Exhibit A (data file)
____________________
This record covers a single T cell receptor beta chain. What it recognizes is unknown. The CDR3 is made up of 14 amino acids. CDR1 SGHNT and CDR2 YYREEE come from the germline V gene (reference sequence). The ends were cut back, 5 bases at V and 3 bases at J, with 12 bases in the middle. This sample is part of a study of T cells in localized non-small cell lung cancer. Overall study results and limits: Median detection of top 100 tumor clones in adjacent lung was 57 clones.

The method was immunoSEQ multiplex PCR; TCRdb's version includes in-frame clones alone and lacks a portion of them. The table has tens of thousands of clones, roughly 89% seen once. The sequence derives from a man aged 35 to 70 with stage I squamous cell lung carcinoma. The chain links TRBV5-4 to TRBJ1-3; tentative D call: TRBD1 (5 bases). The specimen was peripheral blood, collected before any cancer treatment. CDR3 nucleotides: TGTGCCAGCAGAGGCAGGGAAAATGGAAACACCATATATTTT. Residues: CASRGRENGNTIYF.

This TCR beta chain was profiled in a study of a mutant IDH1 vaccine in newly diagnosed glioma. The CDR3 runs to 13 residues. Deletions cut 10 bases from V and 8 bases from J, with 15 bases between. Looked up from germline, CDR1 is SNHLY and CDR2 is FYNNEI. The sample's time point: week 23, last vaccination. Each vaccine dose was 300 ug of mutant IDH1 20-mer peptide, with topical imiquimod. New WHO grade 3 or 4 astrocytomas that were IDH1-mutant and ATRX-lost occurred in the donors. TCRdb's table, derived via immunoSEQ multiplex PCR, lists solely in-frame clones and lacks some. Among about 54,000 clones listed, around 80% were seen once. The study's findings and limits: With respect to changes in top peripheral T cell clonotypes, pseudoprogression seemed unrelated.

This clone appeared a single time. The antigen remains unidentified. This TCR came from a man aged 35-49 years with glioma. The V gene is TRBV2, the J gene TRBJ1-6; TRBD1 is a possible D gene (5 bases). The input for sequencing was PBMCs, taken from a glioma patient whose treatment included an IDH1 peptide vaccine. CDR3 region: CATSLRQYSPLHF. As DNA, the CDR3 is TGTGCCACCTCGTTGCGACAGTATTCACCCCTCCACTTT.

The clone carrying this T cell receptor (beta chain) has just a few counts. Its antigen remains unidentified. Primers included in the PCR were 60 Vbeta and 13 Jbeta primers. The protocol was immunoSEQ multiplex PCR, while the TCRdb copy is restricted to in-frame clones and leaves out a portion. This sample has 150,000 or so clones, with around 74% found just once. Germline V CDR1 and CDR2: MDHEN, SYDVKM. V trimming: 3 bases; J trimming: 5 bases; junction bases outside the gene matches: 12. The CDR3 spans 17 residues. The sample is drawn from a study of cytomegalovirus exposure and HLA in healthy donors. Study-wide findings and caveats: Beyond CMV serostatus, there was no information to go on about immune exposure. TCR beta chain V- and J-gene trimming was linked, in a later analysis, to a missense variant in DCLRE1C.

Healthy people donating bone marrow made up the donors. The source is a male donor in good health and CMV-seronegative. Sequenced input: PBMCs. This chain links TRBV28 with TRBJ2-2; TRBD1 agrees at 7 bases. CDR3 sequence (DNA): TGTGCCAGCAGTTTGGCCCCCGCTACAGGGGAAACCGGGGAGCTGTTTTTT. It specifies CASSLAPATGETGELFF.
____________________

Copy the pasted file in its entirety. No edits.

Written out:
This record covers a single T cell receptor beta chain. What it recognizes is unknown. The CDR3 is made up of 14 amino acids. CDR1 SGHNT and CDR2 YYREEE come from the germline V gene (reference sequence). The ends were cut back, 5 bases at V and 3 bases at J, with 12 bases in the middle. This sample is part of a study of T cells in localized non-small cell lung cancer. Overall study results and limits: Median detection of top 100 tumor clones in adjacent lung was 57 clones.

The method was immunoSEQ multiplex PCR; TCRdb's version includes in-frame clones alone and lacks a portion of them. The table has tens of thousands of clones, roughly 89% seen once. The sequence derives from a man aged 35 to 70 with stage I squamous cell lung carcinoma. The chain links TRBV5-4 to TRBJ1-3; tentative D call: TRBD1 (5 bases). The specimen was peripheral blood, collected before any cancer treatment. CDR3 nucleotides: TGTGCCAGCAGAGGCAGGGAAAATGGAAACACCATATATTTT. Residues: CASRGRENGNTIYF.

This TCR beta chain was profiled in a study of a mutant IDH1 vaccine in newly diagnosed glioma. The CDR3 runs to 13 residues. Deletions cut 10 bases from V and 8 bases from J, with 15 bases between. Looked up from germline, CDR1 is SNHLY and CDR2 is FYNNEI. The sample's time point: week 23, last vaccination. Each vaccine dose was 300 ug of mutant IDH1 20-mer peptide, with topical imiquimod. New WHO grade 3 or 4 astrocytomas that were IDH1-mutant and ATRX-lost occurred in the donors. TCRdb's table, derived via immunoSEQ multiplex PCR, lists solely in-frame clones and lacks some. Among about 54,000 clones listed, around 80% were seen once. The study's findings and limits: With respect to changes in top peripheral T cell clonotypes, pseudoprogression seemed unrelated.

This clone appeared a single time. The antigen remains unidentified. This TCR came from a man aged 35-49 years with glioma. The V gene is TRBV2, the J gene TRBJ1-6; TRBD1 is a possible D gene (5 bases). The input for sequencing was PBMCs, taken from a glioma patient whose treatment included an IDH1 peptide vaccine. CDR3 region: CATSLRQYSPLHF. As DNA, the CDR3 is TGTGCCACCTCGTTGCGACAGTATTCACCCCTCCACTTT.

The clone carrying this T cell receptor (beta chain) has just a few counts. Its antigen remains unidentified. Primers included in the PCR were 60 Vbeta and 13 Jbeta primers. The protocol was immunoSEQ multiplex PCR, while the TCRdb copy is restricted to in-frame clones and leaves out a portion. This sample has 150,000 or so clones, with around 74% found just once. Germline V CDR1 and CDR2: MDHEN, SYDVKM. V trimming: 3 bases; J trimming: 5 bases; junction bases outside the gene matches: 12. The CDR3 spans 17 residues. The sample is drawn from a study of cytomegalovirus exposure and HLA in healthy donors. Study-wide findings and caveats: Beyond CMV serostatus, there was no information to go on about immune exposure. TCR beta chain V- and J-gene trimming was linked, in a later analysis, to a missense variant in DCLRE1C.

Healthy people donating bone marrow made up the donors. The source is a male donor in good health and CMV-seronegative. Sequenced input: PBMCs. This chain links TRBV28 with TRBJ2-2; TRBD1 agrees at 7 bases. CDR3 sequence (DNA): TGTGCCAGCAGTTTGGCCCCCGCTACAGGGGAAACCGGGGAGCTGTTTTTT. It specifies CASSLAPATGETGELFF.